“Authenticity” is an intriguing concept; at a basic level it means that a tea we enjoy is what it purports to be. For example, an authentic Taiwanese oolong should be from Taiwan and not, say, Viet Nam. On a more abstract level, authenticity is a cultural construct that can mean different things in different cultural settings And, from third perspective, the notion of the authentic can have a temporal sense: what is seen as authentic may, with the passage of time and events, change radically. In this essay I will examine third notion of authenticity by looking at how what is “authentic” Wenshan Bao Zhong has changed over time.
This examination will be in two parts. The first part will look at what clues about authenticity might be buried in the name “Wenshan Bao Zhong and the second part will deal with the history of the tea from the 19th century to today.
It’s quite a character
In Chinese, the name of the tea in question is: 文山包種. This name has been Romanized in several different ways: Wenshan Bao Zhong, Wen Shan Baozhong, Wenshan Paochong, Wensan Paochong and on and on. Yet no matter how the name is Romanized, the Chinese remains the same: 文山包種. I shall attempt to deconstruct the name somewhat and see if that can tell us anything about Wehshan Bao Zhong.
Wenshan is a reference to a place. So where is Wenshan. Well, there really is no peak known as “Scholar’s Mountain.”  Currently, Wenshan is a district in the southern part of Taipei City that was formed in 1990 after the merger of the districts of Muzha and Jinmei. Historically, however, the name “Wenshan” was applied to the south and east of the Taipei basin. But the region only acquired this name in 1894, the year before Taiwan came under Japanese rule. Prior to that, it was known as “Quanshan” (Fist Mountain.)
The important take away is that currently, Wenshan tea comes from areas “immediately” adjacent to Taipei City. The principal area of production is in and around the Pinglin area in New Taipei City (we’ll complicate this a little bit next month.) Teas from areas other than those adjacent to Taipei City are not considered to be authentic Wenshan Bao Zhong and many argue that, even if made in the style of Wenshan teas, they don’t deserve the name Bao Zhong
So far, things seem fairly straight forward. But what about the rest of the name?
Wrapping it all up
You will have noticed that I always Romanize 包種 as two words. This is to avoid confusion for baozhong, as a single word, means “to take care of oneself,” although, of course, the characters are different (保重.)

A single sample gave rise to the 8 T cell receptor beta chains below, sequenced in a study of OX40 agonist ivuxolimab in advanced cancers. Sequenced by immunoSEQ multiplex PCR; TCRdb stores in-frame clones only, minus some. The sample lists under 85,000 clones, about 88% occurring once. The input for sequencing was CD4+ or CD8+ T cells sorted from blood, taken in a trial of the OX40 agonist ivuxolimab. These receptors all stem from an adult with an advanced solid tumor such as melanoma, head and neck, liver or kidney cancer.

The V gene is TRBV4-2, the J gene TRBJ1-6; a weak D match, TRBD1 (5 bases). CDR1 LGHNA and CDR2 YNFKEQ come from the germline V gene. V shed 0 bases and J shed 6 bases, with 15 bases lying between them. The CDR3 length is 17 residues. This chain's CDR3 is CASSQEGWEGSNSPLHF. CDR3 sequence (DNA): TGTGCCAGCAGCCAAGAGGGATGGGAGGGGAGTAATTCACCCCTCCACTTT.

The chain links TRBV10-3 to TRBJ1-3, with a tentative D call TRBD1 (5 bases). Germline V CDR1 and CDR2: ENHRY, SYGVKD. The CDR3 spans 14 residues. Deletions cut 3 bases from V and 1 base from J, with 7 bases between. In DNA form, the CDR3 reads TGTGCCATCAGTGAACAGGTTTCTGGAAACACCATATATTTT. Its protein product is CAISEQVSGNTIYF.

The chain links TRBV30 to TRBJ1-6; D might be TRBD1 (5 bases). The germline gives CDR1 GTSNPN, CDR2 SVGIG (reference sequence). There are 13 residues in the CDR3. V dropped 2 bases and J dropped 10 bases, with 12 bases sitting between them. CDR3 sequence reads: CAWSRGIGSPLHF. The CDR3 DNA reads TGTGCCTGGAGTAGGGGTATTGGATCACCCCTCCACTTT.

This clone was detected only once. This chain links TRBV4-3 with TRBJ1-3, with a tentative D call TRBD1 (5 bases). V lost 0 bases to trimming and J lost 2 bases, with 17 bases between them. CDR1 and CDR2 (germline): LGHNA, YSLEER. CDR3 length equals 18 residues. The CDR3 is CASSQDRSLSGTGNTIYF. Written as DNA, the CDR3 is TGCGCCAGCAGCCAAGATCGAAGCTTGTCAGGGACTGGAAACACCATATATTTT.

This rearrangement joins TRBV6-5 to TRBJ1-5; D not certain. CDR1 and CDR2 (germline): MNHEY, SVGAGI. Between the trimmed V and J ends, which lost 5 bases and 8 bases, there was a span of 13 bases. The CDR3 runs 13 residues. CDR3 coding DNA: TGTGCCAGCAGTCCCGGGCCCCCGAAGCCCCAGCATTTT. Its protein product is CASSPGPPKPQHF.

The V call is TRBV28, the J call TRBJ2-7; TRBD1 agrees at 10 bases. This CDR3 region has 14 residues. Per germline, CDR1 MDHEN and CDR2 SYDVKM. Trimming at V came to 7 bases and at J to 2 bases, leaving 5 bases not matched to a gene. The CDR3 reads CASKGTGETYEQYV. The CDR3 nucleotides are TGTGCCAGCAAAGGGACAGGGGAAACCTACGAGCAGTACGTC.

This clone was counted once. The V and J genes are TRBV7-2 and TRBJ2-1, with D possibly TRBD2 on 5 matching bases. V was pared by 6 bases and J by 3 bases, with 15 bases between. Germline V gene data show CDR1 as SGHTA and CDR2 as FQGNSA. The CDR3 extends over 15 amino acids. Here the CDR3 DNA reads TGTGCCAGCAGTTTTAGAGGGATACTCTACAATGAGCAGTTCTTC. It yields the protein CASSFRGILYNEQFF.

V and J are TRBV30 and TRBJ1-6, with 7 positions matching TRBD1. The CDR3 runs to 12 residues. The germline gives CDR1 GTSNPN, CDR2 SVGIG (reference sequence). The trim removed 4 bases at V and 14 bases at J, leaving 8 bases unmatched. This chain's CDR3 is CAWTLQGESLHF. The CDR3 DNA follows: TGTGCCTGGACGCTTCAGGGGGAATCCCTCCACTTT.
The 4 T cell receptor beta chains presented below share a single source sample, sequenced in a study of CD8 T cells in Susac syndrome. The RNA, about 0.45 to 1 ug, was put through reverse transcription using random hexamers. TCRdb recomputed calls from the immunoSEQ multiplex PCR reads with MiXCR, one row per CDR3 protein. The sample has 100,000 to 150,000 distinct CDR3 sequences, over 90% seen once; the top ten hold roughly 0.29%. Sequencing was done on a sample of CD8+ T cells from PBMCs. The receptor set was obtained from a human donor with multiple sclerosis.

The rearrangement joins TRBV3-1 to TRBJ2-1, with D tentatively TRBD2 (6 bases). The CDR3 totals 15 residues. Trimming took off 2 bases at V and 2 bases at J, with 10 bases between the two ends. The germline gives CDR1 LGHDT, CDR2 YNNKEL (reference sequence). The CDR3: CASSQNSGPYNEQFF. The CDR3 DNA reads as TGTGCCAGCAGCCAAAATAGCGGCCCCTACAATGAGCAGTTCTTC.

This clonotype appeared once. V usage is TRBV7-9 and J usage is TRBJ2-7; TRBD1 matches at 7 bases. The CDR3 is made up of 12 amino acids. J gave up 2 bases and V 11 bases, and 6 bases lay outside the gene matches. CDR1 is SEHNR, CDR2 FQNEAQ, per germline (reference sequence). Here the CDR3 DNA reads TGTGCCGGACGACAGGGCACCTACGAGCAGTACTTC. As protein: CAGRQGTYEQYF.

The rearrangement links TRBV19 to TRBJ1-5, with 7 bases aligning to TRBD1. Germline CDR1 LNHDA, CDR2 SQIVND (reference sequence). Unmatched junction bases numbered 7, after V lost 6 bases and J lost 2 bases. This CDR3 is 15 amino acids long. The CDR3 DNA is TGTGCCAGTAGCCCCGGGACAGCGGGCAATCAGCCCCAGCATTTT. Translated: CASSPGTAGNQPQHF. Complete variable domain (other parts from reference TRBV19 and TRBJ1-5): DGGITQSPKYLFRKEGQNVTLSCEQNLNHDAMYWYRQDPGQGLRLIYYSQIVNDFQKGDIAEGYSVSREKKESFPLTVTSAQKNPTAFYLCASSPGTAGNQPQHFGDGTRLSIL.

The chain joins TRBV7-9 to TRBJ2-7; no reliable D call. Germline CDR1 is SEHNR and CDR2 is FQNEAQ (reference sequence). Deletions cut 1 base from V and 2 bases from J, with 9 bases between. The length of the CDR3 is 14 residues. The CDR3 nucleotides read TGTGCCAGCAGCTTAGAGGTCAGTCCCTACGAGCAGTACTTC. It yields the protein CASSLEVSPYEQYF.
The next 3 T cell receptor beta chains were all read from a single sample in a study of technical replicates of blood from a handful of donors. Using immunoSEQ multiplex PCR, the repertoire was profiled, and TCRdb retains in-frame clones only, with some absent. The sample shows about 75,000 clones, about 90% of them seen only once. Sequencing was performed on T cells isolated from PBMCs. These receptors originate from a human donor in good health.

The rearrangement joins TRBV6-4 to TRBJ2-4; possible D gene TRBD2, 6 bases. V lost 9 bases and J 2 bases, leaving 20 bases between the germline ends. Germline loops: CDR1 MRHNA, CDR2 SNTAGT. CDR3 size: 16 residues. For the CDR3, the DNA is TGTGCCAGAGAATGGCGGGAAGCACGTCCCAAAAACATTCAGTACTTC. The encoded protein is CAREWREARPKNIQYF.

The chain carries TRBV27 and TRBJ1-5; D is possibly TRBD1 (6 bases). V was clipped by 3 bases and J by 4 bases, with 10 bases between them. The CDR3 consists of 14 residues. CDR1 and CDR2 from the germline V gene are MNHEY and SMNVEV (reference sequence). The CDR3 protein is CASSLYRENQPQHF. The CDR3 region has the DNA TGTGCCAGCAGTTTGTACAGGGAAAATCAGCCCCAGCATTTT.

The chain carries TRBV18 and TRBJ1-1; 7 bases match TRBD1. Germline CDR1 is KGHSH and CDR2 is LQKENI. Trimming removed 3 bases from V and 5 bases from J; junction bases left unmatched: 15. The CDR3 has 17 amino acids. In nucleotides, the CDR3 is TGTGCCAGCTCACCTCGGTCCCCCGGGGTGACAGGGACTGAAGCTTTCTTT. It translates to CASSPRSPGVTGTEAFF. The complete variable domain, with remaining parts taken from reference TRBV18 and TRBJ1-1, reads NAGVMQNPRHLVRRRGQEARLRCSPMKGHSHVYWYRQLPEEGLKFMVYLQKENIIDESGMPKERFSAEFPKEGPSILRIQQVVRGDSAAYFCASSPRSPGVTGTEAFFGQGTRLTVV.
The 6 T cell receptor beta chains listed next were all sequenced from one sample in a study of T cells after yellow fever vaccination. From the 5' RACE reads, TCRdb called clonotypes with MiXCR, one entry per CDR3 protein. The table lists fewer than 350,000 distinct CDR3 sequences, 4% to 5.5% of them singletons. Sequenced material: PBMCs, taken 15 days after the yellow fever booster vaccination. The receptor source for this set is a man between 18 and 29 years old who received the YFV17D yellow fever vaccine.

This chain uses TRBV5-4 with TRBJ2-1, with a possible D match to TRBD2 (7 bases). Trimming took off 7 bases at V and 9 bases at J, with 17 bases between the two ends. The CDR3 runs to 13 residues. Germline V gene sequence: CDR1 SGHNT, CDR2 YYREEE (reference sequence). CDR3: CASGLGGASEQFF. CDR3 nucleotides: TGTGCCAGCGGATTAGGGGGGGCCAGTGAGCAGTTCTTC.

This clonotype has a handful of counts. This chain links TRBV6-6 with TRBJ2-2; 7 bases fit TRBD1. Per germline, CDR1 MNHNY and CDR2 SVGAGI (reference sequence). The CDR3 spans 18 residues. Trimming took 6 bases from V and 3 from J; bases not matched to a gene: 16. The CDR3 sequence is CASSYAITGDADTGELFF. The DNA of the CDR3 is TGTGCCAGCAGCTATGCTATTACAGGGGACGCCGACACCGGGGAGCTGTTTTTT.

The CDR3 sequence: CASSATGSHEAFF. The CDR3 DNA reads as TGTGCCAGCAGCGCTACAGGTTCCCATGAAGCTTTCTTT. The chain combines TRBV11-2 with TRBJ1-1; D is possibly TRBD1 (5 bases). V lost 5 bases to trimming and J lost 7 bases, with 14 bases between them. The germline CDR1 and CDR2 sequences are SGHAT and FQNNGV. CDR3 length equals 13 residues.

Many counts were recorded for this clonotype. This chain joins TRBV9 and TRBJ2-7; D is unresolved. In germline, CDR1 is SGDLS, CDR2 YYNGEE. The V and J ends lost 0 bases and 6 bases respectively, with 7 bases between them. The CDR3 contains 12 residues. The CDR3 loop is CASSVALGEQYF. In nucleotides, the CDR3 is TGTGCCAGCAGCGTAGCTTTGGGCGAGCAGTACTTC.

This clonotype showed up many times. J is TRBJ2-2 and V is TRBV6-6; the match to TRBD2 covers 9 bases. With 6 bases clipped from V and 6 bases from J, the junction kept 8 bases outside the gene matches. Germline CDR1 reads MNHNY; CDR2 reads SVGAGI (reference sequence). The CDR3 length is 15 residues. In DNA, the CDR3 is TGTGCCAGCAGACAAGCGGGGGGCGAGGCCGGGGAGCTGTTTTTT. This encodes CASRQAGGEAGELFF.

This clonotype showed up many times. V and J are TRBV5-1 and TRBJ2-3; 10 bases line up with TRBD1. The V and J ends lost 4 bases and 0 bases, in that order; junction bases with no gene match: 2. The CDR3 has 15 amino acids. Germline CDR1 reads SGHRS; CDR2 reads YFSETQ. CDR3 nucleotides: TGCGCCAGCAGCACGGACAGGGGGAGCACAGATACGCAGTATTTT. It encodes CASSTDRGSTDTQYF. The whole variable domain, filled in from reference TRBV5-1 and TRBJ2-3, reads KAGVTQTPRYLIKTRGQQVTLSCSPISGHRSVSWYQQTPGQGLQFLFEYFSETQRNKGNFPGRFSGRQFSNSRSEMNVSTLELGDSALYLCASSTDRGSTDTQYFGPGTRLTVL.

In the west 包種 generally has been translated as “wrapped kind,” or “wrapped type.” But there is a problem with the character 種 for although it can mean “kind” or “type” these words are used in the biological sense, as in “species” and not simply as differentiators.
Li Chih-Jen has proposed what I believe is a much more intriguing and informative way of looking at包種. 包裝 (baozhuang) is the word for package and this lent the character 包 to the name. 種仔 (zhongzai), in the argot of the region at the time, referred to the qing xin wulong cultiver and this gave the 種 to the name.Therefore, Bao Zhong (包種) simply means packaged qing xin wulong tea. And that is exactly what authentic Wenshan Bao Zhong was: packaged tea from the qing xin wulong cultivar.
But it was considerably more than that as well. That will be the topic of next month’s opinion.
That’s my take. What’s your view?
 Yet even this often is unclear in Taiwan. Authenticity for many in the Taiwanese trade relates to specific levels of tea quality and has little, if anything, to do with provenance.
 See “Over the Rainbow.” See also Jinghong Zhang Puer Tea: Ancient Caravans and Urban Chic (Seattle and London, University of Washington Press, 2014). Zhang shows that the definition of authentic puer changes as one moves from one cultural setting (Yunnan) to different cultural setting (Hong Kong.)
 The balance of this post is based upon research presented initially at the Toronto Tea Festival in February 2018.
 There is a city in Yunnan Province in China that is called Wenshan, but clearly we’re not speaking of that.
 Taiwan was ceded to the Japanese by the Qing at the end of the Sino-Japanese war of 1894 – 1895. See Denny Roy Taiwan: A Political History (Ithaca, Cornell University Press, 2003.) The Japanese ruled Taiwan until the conclusion of the Second World War.
 Especially the growers in the Pinglin area.
 Li Chih-Jen 文山包種茶 TRES https://www.tres.gov.tw/mobile_view.php?catid=1603.